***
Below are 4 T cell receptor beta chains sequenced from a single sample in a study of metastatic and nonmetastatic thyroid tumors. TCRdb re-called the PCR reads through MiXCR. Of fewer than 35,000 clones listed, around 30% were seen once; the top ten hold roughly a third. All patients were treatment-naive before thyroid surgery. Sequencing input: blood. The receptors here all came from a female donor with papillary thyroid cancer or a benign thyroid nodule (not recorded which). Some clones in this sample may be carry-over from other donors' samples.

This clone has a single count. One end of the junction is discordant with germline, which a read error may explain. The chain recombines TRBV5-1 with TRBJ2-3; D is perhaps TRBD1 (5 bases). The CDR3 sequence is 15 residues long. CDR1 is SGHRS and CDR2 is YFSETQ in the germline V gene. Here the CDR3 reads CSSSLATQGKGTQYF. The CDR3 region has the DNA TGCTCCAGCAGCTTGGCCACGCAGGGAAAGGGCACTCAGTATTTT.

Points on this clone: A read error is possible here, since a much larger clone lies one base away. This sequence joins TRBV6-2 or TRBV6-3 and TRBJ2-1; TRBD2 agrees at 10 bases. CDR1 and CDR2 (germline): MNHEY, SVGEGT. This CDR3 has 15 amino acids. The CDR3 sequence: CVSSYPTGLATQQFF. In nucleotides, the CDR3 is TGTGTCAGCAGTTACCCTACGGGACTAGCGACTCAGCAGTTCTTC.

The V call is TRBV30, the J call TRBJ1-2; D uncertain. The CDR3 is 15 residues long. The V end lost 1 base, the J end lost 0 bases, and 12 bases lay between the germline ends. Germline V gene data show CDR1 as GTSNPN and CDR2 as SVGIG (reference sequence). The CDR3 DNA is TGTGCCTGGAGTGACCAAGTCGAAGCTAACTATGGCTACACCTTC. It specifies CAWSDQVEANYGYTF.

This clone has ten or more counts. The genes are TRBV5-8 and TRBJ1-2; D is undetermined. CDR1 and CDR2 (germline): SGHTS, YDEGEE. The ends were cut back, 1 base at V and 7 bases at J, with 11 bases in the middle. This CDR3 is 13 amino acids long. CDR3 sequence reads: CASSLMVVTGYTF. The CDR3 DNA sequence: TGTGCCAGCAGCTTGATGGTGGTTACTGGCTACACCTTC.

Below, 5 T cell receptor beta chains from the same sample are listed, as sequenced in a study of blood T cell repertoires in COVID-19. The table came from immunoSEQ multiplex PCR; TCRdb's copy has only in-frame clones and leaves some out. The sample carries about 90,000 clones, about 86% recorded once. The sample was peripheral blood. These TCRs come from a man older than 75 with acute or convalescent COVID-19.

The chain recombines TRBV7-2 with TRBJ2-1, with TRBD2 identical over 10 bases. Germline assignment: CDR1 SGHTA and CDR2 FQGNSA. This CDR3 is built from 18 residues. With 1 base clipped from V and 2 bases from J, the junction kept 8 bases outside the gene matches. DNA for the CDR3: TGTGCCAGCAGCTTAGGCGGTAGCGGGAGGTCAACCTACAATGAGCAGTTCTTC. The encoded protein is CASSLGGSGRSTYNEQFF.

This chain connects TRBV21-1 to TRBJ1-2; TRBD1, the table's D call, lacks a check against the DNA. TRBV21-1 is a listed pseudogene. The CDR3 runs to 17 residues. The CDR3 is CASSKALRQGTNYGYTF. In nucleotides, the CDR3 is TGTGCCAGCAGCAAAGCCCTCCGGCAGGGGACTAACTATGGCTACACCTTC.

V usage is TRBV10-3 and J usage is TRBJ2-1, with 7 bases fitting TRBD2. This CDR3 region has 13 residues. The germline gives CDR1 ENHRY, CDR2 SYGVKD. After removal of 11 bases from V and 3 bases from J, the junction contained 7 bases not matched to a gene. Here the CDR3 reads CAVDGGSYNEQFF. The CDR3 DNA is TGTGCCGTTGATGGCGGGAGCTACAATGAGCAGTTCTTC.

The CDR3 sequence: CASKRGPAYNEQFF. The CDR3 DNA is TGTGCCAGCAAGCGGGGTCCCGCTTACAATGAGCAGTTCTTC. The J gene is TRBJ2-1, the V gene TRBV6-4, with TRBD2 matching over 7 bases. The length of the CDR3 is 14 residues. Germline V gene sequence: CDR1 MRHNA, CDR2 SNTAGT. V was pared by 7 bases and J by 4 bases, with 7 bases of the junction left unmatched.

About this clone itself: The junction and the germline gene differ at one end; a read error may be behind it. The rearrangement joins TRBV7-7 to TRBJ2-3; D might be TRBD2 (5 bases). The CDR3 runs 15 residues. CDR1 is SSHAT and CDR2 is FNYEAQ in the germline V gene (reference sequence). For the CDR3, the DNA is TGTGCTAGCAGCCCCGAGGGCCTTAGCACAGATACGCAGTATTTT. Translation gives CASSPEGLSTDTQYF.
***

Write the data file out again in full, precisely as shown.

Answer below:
Below are 4 T cell receptor beta chains sequenced from a single sample in a study of metastatic and nonmetastatic thyroid tumors. TCRdb re-called the PCR reads through MiXCR. Of fewer than 35,000 clones listed, around 30% were seen once; the top ten hold roughly a third. All patients were treatment-naive before thyroid surgery. Sequencing input: blood. The receptors here all came from a female donor with papillary thyroid cancer or a benign thyroid nodule (not recorded which). Some clones in this sample may be carry-over from other donors' samples.

This clone has a single count. One end of the junction is discordant with germline, which a read error may explain. The chain recombines TRBV5-1 with TRBJ2-3; D is perhaps TRBD1 (5 bases). The CDR3 sequence is 15 residues long. CDR1 is SGHRS and CDR2 is YFSETQ in the germline V gene. Here the CDR3 reads CSSSLATQGKGTQYF. The CDR3 region has the DNA TGCTCCAGCAGCTTGGCCACGCAGGGAAAGGGCACTCAGTATTTT.

Points on this clone: A read error is possible here, since a much larger clone lies one base away. This sequence joins TRBV6-2 or TRBV6-3 and TRBJ2-1; TRBD2 agrees at 10 bases. CDR1 and CDR2 (germline): MNHEY, SVGEGT. This CDR3 has 15 amino acids. The CDR3 sequence: CVSSYPTGLATQQFF. In nucleotides, the CDR3 is TGTGTCAGCAGTTACCCTACGGGACTAGCGACTCAGCAGTTCTTC.

The V call is TRBV30, the J call TRBJ1-2; D uncertain. The CDR3 is 15 residues long. The V end lost 1 base, the J end lost 0 bases, and 12 bases lay between the germline ends. Germline V gene data show CDR1 as GTSNPN and CDR2 as SVGIG (reference sequence). The CDR3 DNA is TGTGCCTGGAGTGACCAAGTCGAAGCTAACTATGGCTACACCTTC. It specifies CAWSDQVEANYGYTF.

This clone has ten or more counts. The genes are TRBV5-8 and TRBJ1-2; D is undetermined. CDR1 and CDR2 (germline): SGHTS, YDEGEE. The ends were cut back, 1 base at V and 7 bases at J, with 11 bases in the middle. This CDR3 is 13 amino acids long. CDR3 sequence reads: CASSLMVVTGYTF. The CDR3 DNA sequence: TGTGCCAGCAGCTTGATGGTGGTTACTGGCTACACCTTC.

Below, 5 T cell receptor beta chains from the same sample are listed, as sequenced in a study of blood T cell repertoires in COVID-19. The table came from immunoSEQ multiplex PCR; TCRdb's copy has only in-frame clones and leaves some out. The sample carries about 90,000 clones, about 86% recorded once. The sample was peripheral blood. These TCRs come from a man older than 75 with acute or convalescent COVID-19.

The chain recombines TRBV7-2 with TRBJ2-1, with TRBD2 identical over 10 bases. Germline assignment: CDR1 SGHTA and CDR2 FQGNSA. This CDR3 is built from 18 residues. With 1 base clipped from V and 2 bases from J, the junction kept 8 bases outside the gene matches. DNA for the CDR3: TGTGCCAGCAGCTTAGGCGGTAGCGGGAGGTCAACCTACAATGAGCAGTTCTTC. The encoded protein is CASSLGGSGRSTYNEQFF.

This chain connects TRBV21-1 to TRBJ1-2; TRBD1, the table's D call, lacks a check against the DNA. TRBV21-1 is a listed pseudogene. The CDR3 runs to 17 residues. The CDR3 is CASSKALRQGTNYGYTF. In nucleotides, the CDR3 is TGTGCCAGCAGCAAAGCCCTCCGGCAGGGGACTAACTATGGCTACACCTTC.

V usage is TRBV10-3 and J usage is TRBJ2-1, with 7 bases fitting TRBD2. This CDR3 region has 13 residues. The germline gives CDR1 ENHRY, CDR2 SYGVKD. After removal of 11 bases from V and 3 bases from J, the junction contained 7 bases not matched to a gene. Here the CDR3 reads CAVDGGSYNEQFF. The CDR3 DNA is TGTGCCGTTGATGGCGGGAGCTACAATGAGCAGTTCTTC.

The CDR3 sequence: CASKRGPAYNEQFF. The CDR3 DNA is TGTGCCAGCAAGCGGGGTCCCGCTTACAATGAGCAGTTCTTC. The J gene is TRBJ2-1, the V gene TRBV6-4, with TRBD2 matching over 7 bases. The length of the CDR3 is 14 residues. Germline V gene sequence: CDR1 MRHNA, CDR2 SNTAGT. V was pared by 7 bases and J by 4 bases, with 7 bases of the junction left unmatched.

About this clone itself: The junction and the germline gene differ at one end; a read error may be behind it. The rearrangement joins TRBV7-7 to TRBJ2-3; D might be TRBD2 (5 bases). The CDR3 runs 15 residues. CDR1 is SSHAT and CDR2 is FNYEAQ in the germline V gene (reference sequence). For the CDR3, the DNA is TGTGCTAGCAGCCCCGAGGGCCTTAGCACAGATACGCAGTATTTT. Translation gives CASSPEGLSTDTQYF.